A $100,000 program that the Motion Picture Association of America produced for schools, aimed at discouraging music and movie piracy, raised objections from civil libertarians for not addressing nuances in copyright law (Harris, 2003). The media have increasingly scrutinized the Chicago-based Field Trip Factory, which offers schools free field trips to stores. Stores involved pay Field Trip Factory for the exposure and for coordinating the visits (Mohl, 2004), and openly acknowledge that participation offers them an opportunity to woo young customers (Angrisani, 2004).

Electronic Marketing

Electronic marketing uses radio and TV, the Internet, or related media to advertise in schools. Overall, electronic marketing references showed a 24 percent increase, from 276 references in 2002–2003 to 341 references in the 2003–2004 study. A leading source of references in this category is Channel One Network, owned by Primedia Corporation. Channel One currently claims to reach about 8 million students, beaming into 370,000 classrooms in 12,000 schools (Kaufman, 2003). Channel One has drawn criticism from liberal organizations, such as the Green Party, and from social conservatives alike (Smith, 2003) for including many “soft” news features tied into products offered by Channel One advertisers and for commercials for sexually explicit movies and nonnutritious foods.
The cable television industry also gains access to schools in various ways, providing content that ranges from what appear to be little more than advertisements for prime-time offerings to more substantial material (Reynolds, 2003).


Privatization covers references to private management of public schools, public charter schools, and related topics. References in this category dipped 30 percent, from 1,570 in 2002–2003 to 1,100 in 2003–2004. However, events reported throughout 2003 and 2004 suggest that the privatized public education industry is maturing and evolving. Eduventures Inc., a Boston research firm, calculated that K–12 education business revenues grew 2.7 percent in 2003, to $50.1 million (Borja, 2004b). Private education firms have formed a trade association, and the industry is consolidating under a shrinking number of larger and larger players, with 34 mergers and acquisitions recently taking place in the sector (Borja, 2004a).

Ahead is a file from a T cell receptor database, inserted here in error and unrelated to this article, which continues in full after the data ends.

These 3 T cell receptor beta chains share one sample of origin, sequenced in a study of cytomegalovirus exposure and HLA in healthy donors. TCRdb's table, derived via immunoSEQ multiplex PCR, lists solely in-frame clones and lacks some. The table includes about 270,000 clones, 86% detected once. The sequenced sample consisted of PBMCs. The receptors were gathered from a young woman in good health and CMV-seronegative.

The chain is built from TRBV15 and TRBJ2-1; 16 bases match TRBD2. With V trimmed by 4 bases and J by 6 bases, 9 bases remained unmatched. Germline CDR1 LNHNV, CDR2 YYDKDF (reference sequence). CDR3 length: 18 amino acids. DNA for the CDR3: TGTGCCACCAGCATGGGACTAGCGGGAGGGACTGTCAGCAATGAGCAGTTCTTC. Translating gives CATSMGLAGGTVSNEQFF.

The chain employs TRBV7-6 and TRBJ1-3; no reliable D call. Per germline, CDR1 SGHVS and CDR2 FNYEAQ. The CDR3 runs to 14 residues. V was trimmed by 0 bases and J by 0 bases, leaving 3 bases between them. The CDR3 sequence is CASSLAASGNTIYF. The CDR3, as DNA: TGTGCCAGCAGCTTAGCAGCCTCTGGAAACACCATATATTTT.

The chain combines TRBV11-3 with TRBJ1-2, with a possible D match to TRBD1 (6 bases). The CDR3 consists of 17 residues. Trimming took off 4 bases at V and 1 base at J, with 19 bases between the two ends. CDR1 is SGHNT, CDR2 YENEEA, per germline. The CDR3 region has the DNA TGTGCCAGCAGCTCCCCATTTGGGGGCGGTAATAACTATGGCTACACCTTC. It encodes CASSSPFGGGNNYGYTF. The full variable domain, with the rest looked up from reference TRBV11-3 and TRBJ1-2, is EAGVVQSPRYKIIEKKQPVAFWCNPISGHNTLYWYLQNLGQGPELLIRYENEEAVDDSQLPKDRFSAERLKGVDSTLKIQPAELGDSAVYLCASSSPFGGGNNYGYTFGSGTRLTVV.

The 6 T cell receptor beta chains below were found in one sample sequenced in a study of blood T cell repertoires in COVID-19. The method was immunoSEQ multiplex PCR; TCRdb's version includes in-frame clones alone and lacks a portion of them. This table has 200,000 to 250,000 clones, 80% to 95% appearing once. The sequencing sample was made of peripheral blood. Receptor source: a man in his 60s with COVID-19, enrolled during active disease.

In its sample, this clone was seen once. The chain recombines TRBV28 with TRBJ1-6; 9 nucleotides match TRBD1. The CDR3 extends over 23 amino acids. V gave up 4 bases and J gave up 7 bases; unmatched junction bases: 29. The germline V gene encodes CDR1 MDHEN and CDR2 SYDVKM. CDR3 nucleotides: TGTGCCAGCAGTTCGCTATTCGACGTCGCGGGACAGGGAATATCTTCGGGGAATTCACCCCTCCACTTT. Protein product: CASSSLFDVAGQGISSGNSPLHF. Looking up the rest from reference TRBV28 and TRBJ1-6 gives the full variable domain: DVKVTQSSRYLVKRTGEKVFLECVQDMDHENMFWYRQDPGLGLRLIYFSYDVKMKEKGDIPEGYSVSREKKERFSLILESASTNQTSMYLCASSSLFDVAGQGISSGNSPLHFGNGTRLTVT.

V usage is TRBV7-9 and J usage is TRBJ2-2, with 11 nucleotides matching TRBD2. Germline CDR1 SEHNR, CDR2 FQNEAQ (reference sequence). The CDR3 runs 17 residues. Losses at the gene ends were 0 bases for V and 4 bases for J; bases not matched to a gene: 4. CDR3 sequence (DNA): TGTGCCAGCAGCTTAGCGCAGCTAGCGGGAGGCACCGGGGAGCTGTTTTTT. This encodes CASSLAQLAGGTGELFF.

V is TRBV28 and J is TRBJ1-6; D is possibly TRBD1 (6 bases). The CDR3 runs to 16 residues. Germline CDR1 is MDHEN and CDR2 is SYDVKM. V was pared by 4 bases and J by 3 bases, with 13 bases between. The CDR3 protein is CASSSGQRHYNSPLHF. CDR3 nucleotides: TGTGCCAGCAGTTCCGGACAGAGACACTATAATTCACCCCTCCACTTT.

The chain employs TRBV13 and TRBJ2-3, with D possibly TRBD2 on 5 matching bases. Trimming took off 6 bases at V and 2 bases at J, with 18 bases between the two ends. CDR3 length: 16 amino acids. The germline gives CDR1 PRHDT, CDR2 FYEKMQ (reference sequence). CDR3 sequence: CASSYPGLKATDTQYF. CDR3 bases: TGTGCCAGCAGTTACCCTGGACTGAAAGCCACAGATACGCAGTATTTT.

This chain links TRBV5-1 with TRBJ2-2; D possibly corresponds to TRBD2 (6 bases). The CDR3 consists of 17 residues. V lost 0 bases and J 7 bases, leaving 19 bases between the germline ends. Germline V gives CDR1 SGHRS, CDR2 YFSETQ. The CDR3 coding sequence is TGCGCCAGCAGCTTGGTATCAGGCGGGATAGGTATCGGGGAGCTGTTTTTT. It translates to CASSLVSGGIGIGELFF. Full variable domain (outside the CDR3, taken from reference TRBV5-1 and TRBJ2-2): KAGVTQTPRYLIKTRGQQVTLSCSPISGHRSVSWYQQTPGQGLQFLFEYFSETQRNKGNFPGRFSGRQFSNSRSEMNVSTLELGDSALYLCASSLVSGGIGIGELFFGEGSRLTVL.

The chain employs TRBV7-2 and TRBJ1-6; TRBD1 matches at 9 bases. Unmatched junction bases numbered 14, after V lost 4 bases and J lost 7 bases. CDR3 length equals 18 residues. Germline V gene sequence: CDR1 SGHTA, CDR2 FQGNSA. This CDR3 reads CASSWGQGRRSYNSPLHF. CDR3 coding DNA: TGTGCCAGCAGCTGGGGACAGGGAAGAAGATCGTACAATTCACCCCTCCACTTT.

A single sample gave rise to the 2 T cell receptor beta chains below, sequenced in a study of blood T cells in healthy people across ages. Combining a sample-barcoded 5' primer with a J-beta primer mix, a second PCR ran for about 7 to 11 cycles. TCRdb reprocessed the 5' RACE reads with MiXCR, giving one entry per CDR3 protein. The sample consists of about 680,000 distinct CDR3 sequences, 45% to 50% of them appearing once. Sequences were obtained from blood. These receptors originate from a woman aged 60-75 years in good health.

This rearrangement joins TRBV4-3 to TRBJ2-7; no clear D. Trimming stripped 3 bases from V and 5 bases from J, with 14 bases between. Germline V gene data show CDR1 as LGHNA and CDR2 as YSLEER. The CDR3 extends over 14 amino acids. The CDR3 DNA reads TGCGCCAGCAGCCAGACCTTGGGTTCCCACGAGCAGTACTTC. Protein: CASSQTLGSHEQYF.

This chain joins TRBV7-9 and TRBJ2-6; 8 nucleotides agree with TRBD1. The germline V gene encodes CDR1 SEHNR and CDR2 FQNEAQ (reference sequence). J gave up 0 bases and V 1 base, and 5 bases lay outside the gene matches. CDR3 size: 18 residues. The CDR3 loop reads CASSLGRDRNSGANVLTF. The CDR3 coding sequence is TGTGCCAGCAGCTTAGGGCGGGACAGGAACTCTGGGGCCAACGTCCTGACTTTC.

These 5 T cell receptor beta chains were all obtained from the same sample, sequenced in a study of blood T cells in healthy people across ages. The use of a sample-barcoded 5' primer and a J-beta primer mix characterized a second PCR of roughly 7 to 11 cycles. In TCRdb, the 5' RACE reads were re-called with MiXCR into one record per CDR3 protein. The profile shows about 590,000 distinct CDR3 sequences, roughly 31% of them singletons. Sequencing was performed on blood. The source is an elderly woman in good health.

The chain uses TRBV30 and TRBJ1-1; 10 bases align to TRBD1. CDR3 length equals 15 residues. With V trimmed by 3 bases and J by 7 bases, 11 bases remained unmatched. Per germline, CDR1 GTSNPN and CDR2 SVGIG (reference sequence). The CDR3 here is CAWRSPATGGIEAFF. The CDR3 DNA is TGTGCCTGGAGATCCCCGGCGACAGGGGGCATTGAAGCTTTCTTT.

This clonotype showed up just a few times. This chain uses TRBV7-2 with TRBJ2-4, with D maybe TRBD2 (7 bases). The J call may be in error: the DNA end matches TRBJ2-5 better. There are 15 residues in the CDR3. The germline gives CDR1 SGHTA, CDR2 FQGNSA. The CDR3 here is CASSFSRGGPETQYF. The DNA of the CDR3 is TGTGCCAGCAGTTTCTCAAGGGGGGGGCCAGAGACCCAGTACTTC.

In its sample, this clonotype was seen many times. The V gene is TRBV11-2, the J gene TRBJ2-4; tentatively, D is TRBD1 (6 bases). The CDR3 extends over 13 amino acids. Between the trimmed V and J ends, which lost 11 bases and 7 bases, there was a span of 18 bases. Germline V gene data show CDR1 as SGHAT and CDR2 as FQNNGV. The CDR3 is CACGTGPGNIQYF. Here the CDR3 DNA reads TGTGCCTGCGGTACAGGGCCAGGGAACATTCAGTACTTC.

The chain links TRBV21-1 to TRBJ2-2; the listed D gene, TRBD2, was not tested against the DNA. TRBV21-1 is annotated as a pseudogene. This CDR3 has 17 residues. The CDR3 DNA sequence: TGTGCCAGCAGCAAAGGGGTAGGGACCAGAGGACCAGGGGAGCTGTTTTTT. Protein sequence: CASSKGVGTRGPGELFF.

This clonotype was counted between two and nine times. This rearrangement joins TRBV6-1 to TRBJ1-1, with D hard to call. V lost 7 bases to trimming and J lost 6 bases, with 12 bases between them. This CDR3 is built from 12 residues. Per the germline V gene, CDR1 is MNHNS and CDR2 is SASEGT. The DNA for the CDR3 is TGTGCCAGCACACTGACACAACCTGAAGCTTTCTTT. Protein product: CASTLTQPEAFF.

Mounting criticism of the for-profit school management industry led six leaders of for-profit schools to form their own trade group. The National Council of Education Providers lobbies for more public money and for regulations friendlier to its industry (Archer, 2004). The council is represented by the Allen Company, a lobbying firm operated by Jeanne Allen (Archer, 2004). Allen also founded and runs the Center for Education Reform, which advocates for the charter school reform movement. Charter schools have become the statutory vehicles by which the for-profit education sector has expanded, and the Center for Education Reform's work has helped the industry grow.
A U.S. General Accounting Office analysis of charter school performance issued in November 2003, Public Schools: Comparison of Achievement Results for Students Attending Privately Managed and Traditional Schools in Six Cities, found mixed results. Using standardized test scores and other data from a sample of 14 privately managed schools and 28 traditional schools, the report concluded that privately managed schools performed better than their public counterparts in some cities and worse in other cities (Borja, 2003b). A more recent American Federation of Teachers analysis suggests that charter schools perform less well academically than traditional public schools do (Nelson, Rosenberg, & Van Meter, 2004).